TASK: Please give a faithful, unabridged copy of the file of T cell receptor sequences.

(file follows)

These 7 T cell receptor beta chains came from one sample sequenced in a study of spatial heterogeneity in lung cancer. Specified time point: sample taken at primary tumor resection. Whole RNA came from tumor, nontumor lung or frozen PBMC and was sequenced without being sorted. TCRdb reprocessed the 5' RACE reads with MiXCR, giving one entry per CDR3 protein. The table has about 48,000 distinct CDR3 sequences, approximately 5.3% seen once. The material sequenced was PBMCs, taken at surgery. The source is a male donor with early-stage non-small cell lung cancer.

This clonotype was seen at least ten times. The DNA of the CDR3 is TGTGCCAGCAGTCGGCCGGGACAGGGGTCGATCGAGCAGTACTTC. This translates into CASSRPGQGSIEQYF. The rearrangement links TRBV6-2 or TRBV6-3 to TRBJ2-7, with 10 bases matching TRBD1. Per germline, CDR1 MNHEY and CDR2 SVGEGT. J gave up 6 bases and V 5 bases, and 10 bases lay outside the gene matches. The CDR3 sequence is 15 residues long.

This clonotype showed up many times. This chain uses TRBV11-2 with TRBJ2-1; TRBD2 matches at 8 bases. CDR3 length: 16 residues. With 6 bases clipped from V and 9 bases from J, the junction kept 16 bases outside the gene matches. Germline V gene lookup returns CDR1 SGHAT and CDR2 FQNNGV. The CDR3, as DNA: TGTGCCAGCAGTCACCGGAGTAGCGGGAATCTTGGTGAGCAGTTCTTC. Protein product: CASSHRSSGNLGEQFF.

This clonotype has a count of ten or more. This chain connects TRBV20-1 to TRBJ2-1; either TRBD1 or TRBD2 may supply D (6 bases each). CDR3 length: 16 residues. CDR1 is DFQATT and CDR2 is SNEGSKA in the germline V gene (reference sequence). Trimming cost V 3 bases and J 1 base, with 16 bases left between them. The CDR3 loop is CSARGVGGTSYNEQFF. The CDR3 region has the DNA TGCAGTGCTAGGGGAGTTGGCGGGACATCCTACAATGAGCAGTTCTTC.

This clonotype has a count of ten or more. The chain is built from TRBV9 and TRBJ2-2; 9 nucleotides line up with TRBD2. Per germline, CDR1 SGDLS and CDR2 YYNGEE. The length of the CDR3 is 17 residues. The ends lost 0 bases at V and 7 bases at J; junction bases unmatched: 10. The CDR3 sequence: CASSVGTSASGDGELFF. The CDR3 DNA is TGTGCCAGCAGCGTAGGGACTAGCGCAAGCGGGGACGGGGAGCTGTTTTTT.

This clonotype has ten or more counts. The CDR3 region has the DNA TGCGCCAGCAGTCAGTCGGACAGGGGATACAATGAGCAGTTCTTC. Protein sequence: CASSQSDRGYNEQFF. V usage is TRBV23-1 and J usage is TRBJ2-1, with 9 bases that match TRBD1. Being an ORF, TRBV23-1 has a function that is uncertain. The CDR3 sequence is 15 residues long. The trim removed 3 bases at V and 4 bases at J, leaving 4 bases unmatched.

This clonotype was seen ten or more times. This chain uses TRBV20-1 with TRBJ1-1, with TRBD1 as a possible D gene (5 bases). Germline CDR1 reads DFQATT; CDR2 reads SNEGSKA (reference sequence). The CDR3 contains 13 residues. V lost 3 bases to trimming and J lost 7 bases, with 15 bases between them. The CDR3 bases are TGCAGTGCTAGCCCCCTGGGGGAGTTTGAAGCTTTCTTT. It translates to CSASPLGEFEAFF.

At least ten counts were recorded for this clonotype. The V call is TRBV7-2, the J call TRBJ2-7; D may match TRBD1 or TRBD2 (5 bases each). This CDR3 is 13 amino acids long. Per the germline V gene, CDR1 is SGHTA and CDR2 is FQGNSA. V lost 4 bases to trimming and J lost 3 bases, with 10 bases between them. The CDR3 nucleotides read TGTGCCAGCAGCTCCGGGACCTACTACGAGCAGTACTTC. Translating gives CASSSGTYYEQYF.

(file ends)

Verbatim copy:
These 7 T cell receptor beta chains came from one sample sequenced in a study of spatial heterogeneity in lung cancer. Specified time point: sample taken at primary tumor resection. Whole RNA came from tumor, nontumor lung or frozen PBMC and was sequenced without being sorted. TCRdb reprocessed the 5' RACE reads with MiXCR, giving one entry per CDR3 protein. The table has about 48,000 distinct CDR3 sequences, approximately 5.3% seen once. The material sequenced was PBMCs, taken at surgery. The source is a male donor with early-stage non-small cell lung cancer.

This clonotype was seen at least ten times. The DNA of the CDR3 is TGTGCCAGCAGTCGGCCGGGACAGGGGTCGATCGAGCAGTACTTC. This translates into CASSRPGQGSIEQYF. The rearrangement links TRBV6-2 or TRBV6-3 to TRBJ2-7, with 10 bases matching TRBD1. Per germline, CDR1 MNHEY and CDR2 SVGEGT. J gave up 6 bases and V 5 bases, and 10 bases lay outside the gene matches. The CDR3 sequence is 15 residues long.

This clonotype showed up many times. This chain uses TRBV11-2 with TRBJ2-1; TRBD2 matches at 8 bases. CDR3 length: 16 residues. With 6 bases clipped from V and 9 bases from J, the junction kept 16 bases outside the gene matches. Germline V gene lookup returns CDR1 SGHAT and CDR2 FQNNGV. The CDR3, as DNA: TGTGCCAGCAGTCACCGGAGTAGCGGGAATCTTGGTGAGCAGTTCTTC. Protein product: CASSHRSSGNLGEQFF.

This clonotype has a count of ten or more. This chain connects TRBV20-1 to TRBJ2-1; either TRBD1 or TRBD2 may supply D (6 bases each). CDR3 length: 16 residues. CDR1 is DFQATT and CDR2 is SNEGSKA in the germline V gene (reference sequence). Trimming cost V 3 bases and J 1 base, with 16 bases left between them. The CDR3 loop is CSARGVGGTSYNEQFF. The CDR3 region has the DNA TGCAGTGCTAGGGGAGTTGGCGGGACATCCTACAATGAGCAGTTCTTC.

This clonotype has a count of ten or more. The chain is built from TRBV9 and TRBJ2-2; 9 nucleotides line up with TRBD2. Per germline, CDR1 SGDLS and CDR2 YYNGEE. The length of the CDR3 is 17 residues. The ends lost 0 bases at V and 7 bases at J; junction bases unmatched: 10. The CDR3 sequence: CASSVGTSASGDGELFF. The CDR3 DNA is TGTGCCAGCAGCGTAGGGACTAGCGCAAGCGGGGACGGGGAGCTGTTTTTT.

This clonotype has ten or more counts. The CDR3 region has the DNA TGCGCCAGCAGTCAGTCGGACAGGGGATACAATGAGCAGTTCTTC. Protein sequence: CASSQSDRGYNEQFF. V usage is TRBV23-1 and J usage is TRBJ2-1, with 9 bases that match TRBD1. Being an ORF, TRBV23-1 has a function that is uncertain. The CDR3 sequence is 15 residues long. The trim removed 3 bases at V and 4 bases at J, leaving 4 bases unmatched.

This clonotype was seen ten or more times. This chain uses TRBV20-1 with TRBJ1-1, with TRBD1 as a possible D gene (5 bases). Germline CDR1 reads DFQATT; CDR2 reads SNEGSKA (reference sequence). The CDR3 contains 13 residues. V lost 3 bases to trimming and J lost 7 bases, with 15 bases between them. The CDR3 bases are TGCAGTGCTAGCCCCCTGGGGGAGTTTGAAGCTTTCTTT. It translates to CSASPLGEFEAFF.

At least ten counts were recorded for this clonotype. The V call is TRBV7-2, the J call TRBJ2-7; D may match TRBD1 or TRBD2 (5 bases each). This CDR3 is 13 amino acids long. Per the germline V gene, CDR1 is SGHTA and CDR2 is FQGNSA. V lost 4 bases to trimming and J lost 3 bases, with 10 bases between them. The CDR3 nucleotides read TGTGCCAGCAGCTCCGGGACCTACTACGAGCAGTACTTC. Translating gives CASSSGTYYEQYF.